Brenda Barrio's ('06,'08 M.S.,'13 Ph.D.) academic life has come full circle.
As a first-generation student born in Mexico, Barrio didn't know what to expect in college. After completing some courses elsewhere, she transferred to UNT where supportive mentors and a welcoming community helped her develop skills for a career in the classroom. Now with three degrees, a list of scholarly publications and nearly two decades of teaching experience in K-5 and higher education, she's preparing other students to enter the field of education.
Throughout her career, Barrio has put students first. She has worked tirelessly in bilingual and special education to advocate for and expand educational access for historically underrepresented groups. After stints at Denton ISD and Washington State University, Barrio returned to UNT in 2019 as an associate professor of special education. With collaboration from other faculty and staff on campus, Barrio co-founded UNT ELEVAR in fall 2021 as the first inclusive post-secondary program for students with intellectual disabilities in the North Texas region. ELEVAR is only one of a handful of such programs nationwide.
Students around campus are taking notice of her impact.
Recently, members of the UNT Student Government Association, along with other students, faculty and staff, gathered in Matthews Hall 316 to surprise Barrio with the university's highest student-given honor for faculty: the 'Fessor Graham Award. Named for the late Professor Floyd Graham, the award has been given annually since 1958 by the SGA to a faculty member for outstanding service to students.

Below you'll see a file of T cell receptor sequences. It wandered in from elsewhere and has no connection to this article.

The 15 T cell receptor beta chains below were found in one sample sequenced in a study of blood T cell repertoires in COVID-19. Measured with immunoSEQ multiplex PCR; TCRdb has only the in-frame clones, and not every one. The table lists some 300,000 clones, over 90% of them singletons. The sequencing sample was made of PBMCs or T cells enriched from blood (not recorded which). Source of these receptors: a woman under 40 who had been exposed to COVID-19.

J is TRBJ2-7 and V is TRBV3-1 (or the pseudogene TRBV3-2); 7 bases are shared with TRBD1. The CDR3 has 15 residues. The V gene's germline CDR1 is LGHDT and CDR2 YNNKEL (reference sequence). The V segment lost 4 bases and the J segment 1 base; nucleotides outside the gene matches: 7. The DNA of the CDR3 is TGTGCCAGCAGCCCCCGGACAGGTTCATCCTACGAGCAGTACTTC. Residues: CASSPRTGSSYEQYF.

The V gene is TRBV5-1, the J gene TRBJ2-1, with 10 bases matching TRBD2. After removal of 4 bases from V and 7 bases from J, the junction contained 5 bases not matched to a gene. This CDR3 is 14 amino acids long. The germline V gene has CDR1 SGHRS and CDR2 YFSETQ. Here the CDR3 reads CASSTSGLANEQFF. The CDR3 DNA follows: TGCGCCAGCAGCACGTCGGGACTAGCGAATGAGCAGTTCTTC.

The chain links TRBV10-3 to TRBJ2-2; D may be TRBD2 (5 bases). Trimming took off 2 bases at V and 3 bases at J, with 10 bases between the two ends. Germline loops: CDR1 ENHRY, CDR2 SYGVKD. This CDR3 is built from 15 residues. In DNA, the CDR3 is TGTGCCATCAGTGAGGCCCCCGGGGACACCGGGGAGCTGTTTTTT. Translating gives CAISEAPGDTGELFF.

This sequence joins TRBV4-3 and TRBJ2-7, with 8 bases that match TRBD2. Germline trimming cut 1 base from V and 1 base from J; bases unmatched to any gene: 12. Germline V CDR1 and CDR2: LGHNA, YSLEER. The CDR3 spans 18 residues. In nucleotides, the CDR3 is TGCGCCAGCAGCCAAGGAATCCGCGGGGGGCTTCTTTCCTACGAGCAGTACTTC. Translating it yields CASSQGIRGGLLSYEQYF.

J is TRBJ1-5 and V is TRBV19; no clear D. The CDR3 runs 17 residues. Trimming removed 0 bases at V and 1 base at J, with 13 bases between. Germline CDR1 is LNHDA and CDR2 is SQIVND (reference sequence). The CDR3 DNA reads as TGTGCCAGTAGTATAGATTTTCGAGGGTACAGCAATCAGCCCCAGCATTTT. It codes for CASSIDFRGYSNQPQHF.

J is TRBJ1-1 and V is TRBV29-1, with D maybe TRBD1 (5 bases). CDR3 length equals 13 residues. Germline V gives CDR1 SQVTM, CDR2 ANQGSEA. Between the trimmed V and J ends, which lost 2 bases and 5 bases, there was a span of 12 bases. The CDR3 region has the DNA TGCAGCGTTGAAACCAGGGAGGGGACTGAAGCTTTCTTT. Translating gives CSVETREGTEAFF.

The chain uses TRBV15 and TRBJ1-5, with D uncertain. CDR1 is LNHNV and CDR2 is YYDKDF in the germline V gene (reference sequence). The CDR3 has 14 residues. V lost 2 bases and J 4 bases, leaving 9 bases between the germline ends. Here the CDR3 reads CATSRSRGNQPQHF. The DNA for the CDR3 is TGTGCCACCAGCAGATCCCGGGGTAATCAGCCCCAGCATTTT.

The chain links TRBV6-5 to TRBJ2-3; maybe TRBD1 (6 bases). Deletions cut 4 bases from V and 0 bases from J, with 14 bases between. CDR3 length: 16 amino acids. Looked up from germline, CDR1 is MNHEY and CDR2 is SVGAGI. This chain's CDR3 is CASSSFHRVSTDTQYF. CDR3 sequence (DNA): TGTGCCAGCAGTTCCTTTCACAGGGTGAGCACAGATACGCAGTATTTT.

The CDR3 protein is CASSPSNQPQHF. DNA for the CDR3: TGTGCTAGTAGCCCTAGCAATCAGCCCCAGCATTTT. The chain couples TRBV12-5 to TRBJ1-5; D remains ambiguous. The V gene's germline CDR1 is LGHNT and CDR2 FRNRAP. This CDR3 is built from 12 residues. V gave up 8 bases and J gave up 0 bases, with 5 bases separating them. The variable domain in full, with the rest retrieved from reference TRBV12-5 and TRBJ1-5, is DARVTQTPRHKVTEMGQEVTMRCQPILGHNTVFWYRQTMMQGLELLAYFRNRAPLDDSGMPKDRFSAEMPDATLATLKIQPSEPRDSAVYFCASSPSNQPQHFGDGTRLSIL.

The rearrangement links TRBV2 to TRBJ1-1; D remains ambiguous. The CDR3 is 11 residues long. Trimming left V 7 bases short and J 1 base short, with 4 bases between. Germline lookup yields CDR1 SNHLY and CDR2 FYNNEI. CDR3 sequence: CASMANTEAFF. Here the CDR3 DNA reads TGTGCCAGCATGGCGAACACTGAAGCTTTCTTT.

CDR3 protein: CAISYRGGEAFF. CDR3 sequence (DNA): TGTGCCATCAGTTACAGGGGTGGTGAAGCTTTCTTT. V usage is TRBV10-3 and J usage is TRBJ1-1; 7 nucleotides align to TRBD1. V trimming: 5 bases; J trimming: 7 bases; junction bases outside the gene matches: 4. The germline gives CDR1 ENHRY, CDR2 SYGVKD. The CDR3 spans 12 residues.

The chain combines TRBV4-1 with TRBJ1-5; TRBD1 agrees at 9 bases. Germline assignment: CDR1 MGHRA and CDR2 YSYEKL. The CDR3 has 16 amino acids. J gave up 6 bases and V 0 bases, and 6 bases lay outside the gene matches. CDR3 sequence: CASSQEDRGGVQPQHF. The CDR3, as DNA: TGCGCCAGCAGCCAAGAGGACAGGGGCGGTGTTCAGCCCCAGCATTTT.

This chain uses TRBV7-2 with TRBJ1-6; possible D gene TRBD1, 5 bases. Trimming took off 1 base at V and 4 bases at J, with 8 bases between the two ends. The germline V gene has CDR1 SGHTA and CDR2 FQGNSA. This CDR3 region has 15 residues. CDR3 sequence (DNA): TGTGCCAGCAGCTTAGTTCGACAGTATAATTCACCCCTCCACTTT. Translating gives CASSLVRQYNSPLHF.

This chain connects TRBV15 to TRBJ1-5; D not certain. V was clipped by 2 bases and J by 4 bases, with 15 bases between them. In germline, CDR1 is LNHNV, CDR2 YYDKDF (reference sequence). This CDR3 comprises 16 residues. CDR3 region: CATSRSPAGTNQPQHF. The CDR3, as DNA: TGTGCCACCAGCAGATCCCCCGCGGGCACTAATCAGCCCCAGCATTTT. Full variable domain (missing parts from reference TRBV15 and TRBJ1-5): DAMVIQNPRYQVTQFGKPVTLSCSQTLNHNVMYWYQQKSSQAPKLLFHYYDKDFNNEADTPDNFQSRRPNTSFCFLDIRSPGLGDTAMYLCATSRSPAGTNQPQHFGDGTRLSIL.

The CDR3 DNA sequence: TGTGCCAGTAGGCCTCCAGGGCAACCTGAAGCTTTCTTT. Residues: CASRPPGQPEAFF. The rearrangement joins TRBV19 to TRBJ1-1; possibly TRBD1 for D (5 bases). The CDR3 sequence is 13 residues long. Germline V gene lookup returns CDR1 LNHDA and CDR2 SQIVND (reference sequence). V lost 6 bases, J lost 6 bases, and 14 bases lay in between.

"Dr. Barrio stood out to the committee due to her success in her field, and especially in her service to students," says international studies and political science senior Bella Armenta, who serves as chief of staff for SGA and chair of the 'Fessor Graham Award Committee. "She is an educator that empowers students to soar and truly embodies what the'Fessor Graham Award is meant to represent."
Barrio was brought to tears by the recognition, commenting that receiving the award from students made it feel extra meaningful. The announcement happened in a fitting campus spot. Barrio worked her first UNT job in the reception area of 316 as a student assistant for what would become today's Department of Educational Psychology.
"My big why is always the students. My students, but also their future students. And all students at UNT," Barrio says. "As a first gen, an immigrant and a Latina, I understand and know the hard work and dedication from them and from their families and communities. If I can help prepare them for their future and their impact on the world, then that's the least I can do as a professor. This is truly humbling and an honor."